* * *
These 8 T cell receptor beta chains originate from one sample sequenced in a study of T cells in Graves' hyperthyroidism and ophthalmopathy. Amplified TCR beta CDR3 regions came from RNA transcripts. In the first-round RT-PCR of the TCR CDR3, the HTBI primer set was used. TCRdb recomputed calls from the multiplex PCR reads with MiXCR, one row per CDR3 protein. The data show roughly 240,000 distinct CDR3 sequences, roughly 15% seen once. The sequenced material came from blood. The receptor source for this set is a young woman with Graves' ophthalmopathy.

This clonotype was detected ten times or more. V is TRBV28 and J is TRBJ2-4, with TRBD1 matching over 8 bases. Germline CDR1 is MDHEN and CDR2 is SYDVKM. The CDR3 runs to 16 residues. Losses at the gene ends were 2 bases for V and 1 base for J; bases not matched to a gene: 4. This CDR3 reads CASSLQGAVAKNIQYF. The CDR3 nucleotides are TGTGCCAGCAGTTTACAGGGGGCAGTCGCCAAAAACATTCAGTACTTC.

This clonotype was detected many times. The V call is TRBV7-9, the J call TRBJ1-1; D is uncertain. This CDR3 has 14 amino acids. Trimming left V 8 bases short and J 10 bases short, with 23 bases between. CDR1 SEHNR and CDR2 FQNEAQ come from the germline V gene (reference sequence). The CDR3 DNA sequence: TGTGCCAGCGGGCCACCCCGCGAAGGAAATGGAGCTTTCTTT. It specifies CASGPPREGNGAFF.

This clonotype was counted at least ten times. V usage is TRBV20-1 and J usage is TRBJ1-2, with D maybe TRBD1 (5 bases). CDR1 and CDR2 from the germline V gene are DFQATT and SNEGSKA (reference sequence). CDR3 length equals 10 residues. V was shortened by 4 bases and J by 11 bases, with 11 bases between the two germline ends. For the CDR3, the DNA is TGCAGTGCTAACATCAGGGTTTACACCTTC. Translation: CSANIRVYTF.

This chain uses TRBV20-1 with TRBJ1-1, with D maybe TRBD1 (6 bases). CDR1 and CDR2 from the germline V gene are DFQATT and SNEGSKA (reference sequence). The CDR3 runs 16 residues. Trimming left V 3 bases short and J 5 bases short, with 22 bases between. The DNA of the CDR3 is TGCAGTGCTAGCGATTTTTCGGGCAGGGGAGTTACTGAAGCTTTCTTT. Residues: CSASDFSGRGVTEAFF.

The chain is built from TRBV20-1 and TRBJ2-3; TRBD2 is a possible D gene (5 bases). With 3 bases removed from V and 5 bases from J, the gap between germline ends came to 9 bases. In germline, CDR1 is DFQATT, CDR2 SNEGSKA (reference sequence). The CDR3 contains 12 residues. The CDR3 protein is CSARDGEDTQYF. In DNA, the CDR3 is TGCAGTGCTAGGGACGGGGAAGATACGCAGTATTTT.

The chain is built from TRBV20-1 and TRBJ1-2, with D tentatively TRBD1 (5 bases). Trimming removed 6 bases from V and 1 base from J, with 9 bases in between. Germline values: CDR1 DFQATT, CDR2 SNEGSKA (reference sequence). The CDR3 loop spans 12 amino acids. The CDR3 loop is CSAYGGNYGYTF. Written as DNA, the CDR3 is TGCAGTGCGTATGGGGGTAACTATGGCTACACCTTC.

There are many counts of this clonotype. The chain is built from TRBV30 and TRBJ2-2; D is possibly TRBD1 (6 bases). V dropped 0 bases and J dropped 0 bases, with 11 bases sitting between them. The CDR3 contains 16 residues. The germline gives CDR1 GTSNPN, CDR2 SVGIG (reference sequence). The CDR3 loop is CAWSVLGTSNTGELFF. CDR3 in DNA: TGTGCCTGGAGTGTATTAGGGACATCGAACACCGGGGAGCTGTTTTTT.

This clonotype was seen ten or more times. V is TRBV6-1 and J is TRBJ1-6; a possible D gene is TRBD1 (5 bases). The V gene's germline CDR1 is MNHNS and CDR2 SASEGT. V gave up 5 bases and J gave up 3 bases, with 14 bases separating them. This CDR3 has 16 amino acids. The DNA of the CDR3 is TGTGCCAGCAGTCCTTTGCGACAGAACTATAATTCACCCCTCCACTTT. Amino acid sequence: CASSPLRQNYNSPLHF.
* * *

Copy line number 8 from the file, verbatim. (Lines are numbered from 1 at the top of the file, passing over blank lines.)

There are many counts of this clonotype. The chain is built from TRBV30 and TRBJ2-2; D is possibly TRBD1 (6 bases). V dropped 0 bases and J dropped 0 bases, with 11 bases sitting between them. The CDR3 contains 16 residues. The germline gives CDR1 GTSNPN, CDR2 SVGIG (reference sequence). The CDR3 loop is CAWSVLGTSNTGELFF. CDR3 in DNA: TGTGCCTGGAGTGTATTAGGGACATCGAACACCGGGGAGCTGTTTTTT.